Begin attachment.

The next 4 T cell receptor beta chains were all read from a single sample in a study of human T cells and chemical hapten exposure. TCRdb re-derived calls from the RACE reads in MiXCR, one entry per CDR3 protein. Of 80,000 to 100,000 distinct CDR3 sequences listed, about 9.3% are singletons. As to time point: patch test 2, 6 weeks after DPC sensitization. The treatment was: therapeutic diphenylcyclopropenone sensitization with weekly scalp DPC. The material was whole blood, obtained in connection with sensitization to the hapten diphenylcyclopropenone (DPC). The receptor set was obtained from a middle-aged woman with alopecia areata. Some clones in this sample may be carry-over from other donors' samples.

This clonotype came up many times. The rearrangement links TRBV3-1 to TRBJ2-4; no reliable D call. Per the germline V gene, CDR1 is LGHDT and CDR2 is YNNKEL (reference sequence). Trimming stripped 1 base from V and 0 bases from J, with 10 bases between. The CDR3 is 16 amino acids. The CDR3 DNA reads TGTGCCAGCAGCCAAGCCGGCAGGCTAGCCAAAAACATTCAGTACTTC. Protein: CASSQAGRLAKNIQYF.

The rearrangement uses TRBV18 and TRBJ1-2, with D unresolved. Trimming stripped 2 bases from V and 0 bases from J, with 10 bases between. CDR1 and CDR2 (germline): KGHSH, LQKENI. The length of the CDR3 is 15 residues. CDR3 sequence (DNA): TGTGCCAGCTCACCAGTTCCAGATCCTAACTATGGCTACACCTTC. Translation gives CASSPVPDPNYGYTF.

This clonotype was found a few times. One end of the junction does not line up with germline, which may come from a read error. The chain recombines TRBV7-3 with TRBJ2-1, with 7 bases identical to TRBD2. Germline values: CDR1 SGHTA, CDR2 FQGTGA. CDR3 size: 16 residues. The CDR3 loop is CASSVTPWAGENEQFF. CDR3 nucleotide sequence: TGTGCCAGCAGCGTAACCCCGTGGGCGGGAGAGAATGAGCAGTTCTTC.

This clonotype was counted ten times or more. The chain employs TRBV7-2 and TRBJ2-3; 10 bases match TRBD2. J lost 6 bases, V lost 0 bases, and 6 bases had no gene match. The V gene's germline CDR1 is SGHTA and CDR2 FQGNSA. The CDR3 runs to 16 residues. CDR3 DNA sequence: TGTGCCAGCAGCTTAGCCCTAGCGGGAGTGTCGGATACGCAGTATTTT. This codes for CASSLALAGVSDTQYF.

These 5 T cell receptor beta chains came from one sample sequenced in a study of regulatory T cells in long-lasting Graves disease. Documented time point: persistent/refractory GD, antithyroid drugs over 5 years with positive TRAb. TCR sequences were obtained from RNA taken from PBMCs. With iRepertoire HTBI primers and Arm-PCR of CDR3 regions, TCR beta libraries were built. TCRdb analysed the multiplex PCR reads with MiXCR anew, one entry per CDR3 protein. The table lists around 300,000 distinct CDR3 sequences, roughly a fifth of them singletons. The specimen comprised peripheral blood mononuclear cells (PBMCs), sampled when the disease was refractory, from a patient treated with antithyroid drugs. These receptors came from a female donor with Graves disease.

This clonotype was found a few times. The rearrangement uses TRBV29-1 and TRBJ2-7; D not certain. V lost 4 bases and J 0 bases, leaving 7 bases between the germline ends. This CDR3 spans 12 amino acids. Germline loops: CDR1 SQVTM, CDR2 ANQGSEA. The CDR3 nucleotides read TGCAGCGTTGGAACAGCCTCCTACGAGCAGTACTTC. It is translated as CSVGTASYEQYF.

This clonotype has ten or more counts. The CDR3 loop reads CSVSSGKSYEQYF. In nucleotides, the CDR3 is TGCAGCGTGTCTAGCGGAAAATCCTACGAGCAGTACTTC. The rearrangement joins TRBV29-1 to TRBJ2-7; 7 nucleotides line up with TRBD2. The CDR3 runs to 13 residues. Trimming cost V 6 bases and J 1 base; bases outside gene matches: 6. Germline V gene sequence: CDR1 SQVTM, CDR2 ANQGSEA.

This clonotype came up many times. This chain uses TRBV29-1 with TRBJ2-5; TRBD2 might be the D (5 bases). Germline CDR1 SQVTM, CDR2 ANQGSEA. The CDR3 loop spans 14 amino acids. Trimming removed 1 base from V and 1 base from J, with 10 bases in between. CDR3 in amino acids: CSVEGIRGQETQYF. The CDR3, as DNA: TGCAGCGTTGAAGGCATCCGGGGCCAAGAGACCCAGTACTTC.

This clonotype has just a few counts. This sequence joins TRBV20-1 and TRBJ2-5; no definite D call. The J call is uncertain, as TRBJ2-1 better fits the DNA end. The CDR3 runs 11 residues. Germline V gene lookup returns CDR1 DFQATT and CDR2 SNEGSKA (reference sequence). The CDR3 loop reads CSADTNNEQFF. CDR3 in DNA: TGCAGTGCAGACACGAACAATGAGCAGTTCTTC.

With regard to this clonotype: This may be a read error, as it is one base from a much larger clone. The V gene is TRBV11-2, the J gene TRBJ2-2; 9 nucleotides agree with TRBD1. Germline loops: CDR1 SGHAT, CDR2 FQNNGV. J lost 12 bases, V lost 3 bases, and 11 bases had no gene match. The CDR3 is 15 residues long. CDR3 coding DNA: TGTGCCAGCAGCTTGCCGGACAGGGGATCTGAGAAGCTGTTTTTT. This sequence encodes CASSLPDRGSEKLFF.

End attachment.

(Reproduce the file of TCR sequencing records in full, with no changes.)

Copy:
The next 4 T cell receptor beta chains were all read from a single sample in a study of human T cells and chemical hapten exposure. TCRdb re-derived calls from the RACE reads in MiXCR, one entry per CDR3 protein. Of 80,000 to 100,000 distinct CDR3 sequences listed, about 9.3% are singletons. As to time point: patch test 2, 6 weeks after DPC sensitization. The treatment was: therapeutic diphenylcyclopropenone sensitization with weekly scalp DPC. The material was whole blood, obtained in connection with sensitization to the hapten diphenylcyclopropenone (DPC). The receptor set was obtained from a middle-aged woman with alopecia areata. Some clones in this sample may be carry-over from other donors' samples.

This clonotype came up many times. The rearrangement links TRBV3-1 to TRBJ2-4; no reliable D call. Per the germline V gene, CDR1 is LGHDT and CDR2 is YNNKEL (reference sequence). Trimming stripped 1 base from V and 0 bases from J, with 10 bases between. The CDR3 is 16 amino acids. The CDR3 DNA reads TGTGCCAGCAGCCAAGCCGGCAGGCTAGCCAAAAACATTCAGTACTTC. Protein: CASSQAGRLAKNIQYF.

The rearrangement uses TRBV18 and TRBJ1-2, with D unresolved. Trimming stripped 2 bases from V and 0 bases from J, with 10 bases between. CDR1 and CDR2 (germline): KGHSH, LQKENI. The length of the CDR3 is 15 residues. CDR3 sequence (DNA): TGTGCCAGCTCACCAGTTCCAGATCCTAACTATGGCTACACCTTC. Translation gives CASSPVPDPNYGYTF.

This clonotype was found a few times. One end of the junction does not line up with germline, which may come from a read error. The chain recombines TRBV7-3 with TRBJ2-1, with 7 bases identical to TRBD2. Germline values: CDR1 SGHTA, CDR2 FQGTGA. CDR3 size: 16 residues. The CDR3 loop is CASSVTPWAGENEQFF. CDR3 nucleotide sequence: TGTGCCAGCAGCGTAACCCCGTGGGCGGGAGAGAATGAGCAGTTCTTC.

This clonotype was counted ten times or more. The chain employs TRBV7-2 and TRBJ2-3; 10 bases match TRBD2. J lost 6 bases, V lost 0 bases, and 6 bases had no gene match. The V gene's germline CDR1 is SGHTA and CDR2 FQGNSA. The CDR3 runs to 16 residues. CDR3 DNA sequence: TGTGCCAGCAGCTTAGCCCTAGCGGGAGTGTCGGATACGCAGTATTTT. This codes for CASSLALAGVSDTQYF.

These 5 T cell receptor beta chains came from one sample sequenced in a study of regulatory T cells in long-lasting Graves disease. Documented time point: persistent/refractory GD, antithyroid drugs over 5 years with positive TRAb. TCR sequences were obtained from RNA taken from PBMCs. With iRepertoire HTBI primers and Arm-PCR of CDR3 regions, TCR beta libraries were built. TCRdb analysed the multiplex PCR reads with MiXCR anew, one entry per CDR3 protein. The table lists around 300,000 distinct CDR3 sequences, roughly a fifth of them singletons. The specimen comprised peripheral blood mononuclear cells (PBMCs), sampled when the disease was refractory, from a patient treated with antithyroid drugs. These receptors came from a female donor with Graves disease.

This clonotype was found a few times. The rearrangement uses TRBV29-1 and TRBJ2-7; D not certain. V lost 4 bases and J 0 bases, leaving 7 bases between the germline ends. This CDR3 spans 12 amino acids. Germline loops: CDR1 SQVTM, CDR2 ANQGSEA. The CDR3 nucleotides read TGCAGCGTTGGAACAGCCTCCTACGAGCAGTACTTC. It is translated as CSVGTASYEQYF.

This clonotype has ten or more counts. The CDR3 loop reads CSVSSGKSYEQYF. In nucleotides, the CDR3 is TGCAGCGTGTCTAGCGGAAAATCCTACGAGCAGTACTTC. The rearrangement joins TRBV29-1 to TRBJ2-7; 7 nucleotides line up with TRBD2. The CDR3 runs to 13 residues. Trimming cost V 6 bases and J 1 base; bases outside gene matches: 6. Germline V gene sequence: CDR1 SQVTM, CDR2 ANQGSEA.

This clonotype came up many times. This chain uses TRBV29-1 with TRBJ2-5; TRBD2 might be the D (5 bases). Germline CDR1 SQVTM, CDR2 ANQGSEA. The CDR3 loop spans 14 amino acids. Trimming removed 1 base from V and 1 base from J, with 10 bases in between. CDR3 in amino acids: CSVEGIRGQETQYF. The CDR3, as DNA: TGCAGCGTTGAAGGCATCCGGGGCCAAGAGACCCAGTACTTC.

This clonotype has just a few counts. This sequence joins TRBV20-1 and TRBJ2-5; no definite D call. The J call is uncertain, as TRBJ2-1 better fits the DNA end. The CDR3 runs 11 residues. Germline V gene lookup returns CDR1 DFQATT and CDR2 SNEGSKA (reference sequence). The CDR3 loop reads CSADTNNEQFF. CDR3 in DNA: TGCAGTGCAGACACGAACAATGAGCAGTTCTTC.

With regard to this clonotype: This may be a read error, as it is one base from a much larger clone. The V gene is TRBV11-2, the J gene TRBJ2-2; 9 nucleotides agree with TRBD1. Germline loops: CDR1 SGHAT, CDR2 FQNNGV. J lost 12 bases, V lost 3 bases, and 11 bases had no gene match. The CDR3 is 15 residues long. CDR3 coding DNA: TGTGCCAGCAGCTTGCCGGACAGGGGATCTGAGAAGCTGTTTTTT. This sequence encodes CASSLPDRGSEKLFF.